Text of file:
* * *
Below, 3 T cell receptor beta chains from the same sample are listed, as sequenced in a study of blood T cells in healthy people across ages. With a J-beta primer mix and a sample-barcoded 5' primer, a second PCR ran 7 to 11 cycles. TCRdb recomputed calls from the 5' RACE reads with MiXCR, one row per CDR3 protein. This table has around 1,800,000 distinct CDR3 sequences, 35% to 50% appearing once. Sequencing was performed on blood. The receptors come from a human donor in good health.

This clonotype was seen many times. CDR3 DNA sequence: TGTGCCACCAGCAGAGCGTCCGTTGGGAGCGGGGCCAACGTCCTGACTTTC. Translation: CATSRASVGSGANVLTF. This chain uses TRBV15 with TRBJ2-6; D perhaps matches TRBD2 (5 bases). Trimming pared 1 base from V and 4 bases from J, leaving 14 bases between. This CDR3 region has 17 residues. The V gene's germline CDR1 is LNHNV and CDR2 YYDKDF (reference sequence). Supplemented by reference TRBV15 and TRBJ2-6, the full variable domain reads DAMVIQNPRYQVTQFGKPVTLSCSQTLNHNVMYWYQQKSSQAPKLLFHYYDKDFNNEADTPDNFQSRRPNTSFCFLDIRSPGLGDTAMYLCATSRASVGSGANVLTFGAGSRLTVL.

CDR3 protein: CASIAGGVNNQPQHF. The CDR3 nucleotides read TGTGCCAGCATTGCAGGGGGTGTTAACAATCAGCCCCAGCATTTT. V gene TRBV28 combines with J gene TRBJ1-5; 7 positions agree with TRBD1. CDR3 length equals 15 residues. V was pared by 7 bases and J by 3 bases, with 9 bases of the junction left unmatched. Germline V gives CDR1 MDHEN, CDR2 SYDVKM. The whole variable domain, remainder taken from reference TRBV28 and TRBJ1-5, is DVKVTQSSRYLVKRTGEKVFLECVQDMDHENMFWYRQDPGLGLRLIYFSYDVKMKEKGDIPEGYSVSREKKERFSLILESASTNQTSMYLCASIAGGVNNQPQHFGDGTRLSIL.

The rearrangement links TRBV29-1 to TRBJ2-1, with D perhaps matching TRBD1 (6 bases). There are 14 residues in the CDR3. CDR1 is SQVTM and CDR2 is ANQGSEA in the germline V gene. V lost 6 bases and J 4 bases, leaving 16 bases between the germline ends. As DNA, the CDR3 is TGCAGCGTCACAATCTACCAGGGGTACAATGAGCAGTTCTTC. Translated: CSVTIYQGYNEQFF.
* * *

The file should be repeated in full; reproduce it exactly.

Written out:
Below, 3 T cell receptor beta chains from the same sample are listed, as sequenced in a study of blood T cells in healthy people across ages. With a J-beta primer mix and a sample-barcoded 5' primer, a second PCR ran 7 to 11 cycles. TCRdb recomputed calls from the 5' RACE reads with MiXCR, one row per CDR3 protein. This table has around 1,800,000 distinct CDR3 sequences, 35% to 50% appearing once. Sequencing was performed on blood. The receptors come from a human donor in good health.

This clonotype was seen many times. CDR3 DNA sequence: TGTGCCACCAGCAGAGCGTCCGTTGGGAGCGGGGCCAACGTCCTGACTTTC. Translation: CATSRASVGSGANVLTF. This chain uses TRBV15 with TRBJ2-6; D perhaps matches TRBD2 (5 bases). Trimming pared 1 base from V and 4 bases from J, leaving 14 bases between. This CDR3 region has 17 residues. The V gene's germline CDR1 is LNHNV and CDR2 YYDKDF (reference sequence). Supplemented by reference TRBV15 and TRBJ2-6, the full variable domain reads DAMVIQNPRYQVTQFGKPVTLSCSQTLNHNVMYWYQQKSSQAPKLLFHYYDKDFNNEADTPDNFQSRRPNTSFCFLDIRSPGLGDTAMYLCATSRASVGSGANVLTFGAGSRLTVL.

CDR3 protein: CASIAGGVNNQPQHF. The CDR3 nucleotides read TGTGCCAGCATTGCAGGGGGTGTTAACAATCAGCCCCAGCATTTT. V gene TRBV28 combines with J gene TRBJ1-5; 7 positions agree with TRBD1. CDR3 length equals 15 residues. V was pared by 7 bases and J by 3 bases, with 9 bases of the junction left unmatched. Germline V gives CDR1 MDHEN, CDR2 SYDVKM. The whole variable domain, remainder taken from reference TRBV28 and TRBJ1-5, is DVKVTQSSRYLVKRTGEKVFLECVQDMDHENMFWYRQDPGLGLRLIYFSYDVKMKEKGDIPEGYSVSREKKERFSLILESASTNQTSMYLCASIAGGVNNQPQHFGDGTRLSIL.

The rearrangement links TRBV29-1 to TRBJ2-1, with D perhaps matching TRBD1 (6 bases). There are 14 residues in the CDR3. CDR1 is SQVTM and CDR2 is ANQGSEA in the germline V gene. V lost 6 bases and J 4 bases, leaving 16 bases between the germline ends. As DNA, the CDR3 is TGCAGCGTCACAATCTACCAGGGGTACAATGAGCAGTTCTTC. Translated: CSVTIYQGYNEQFF.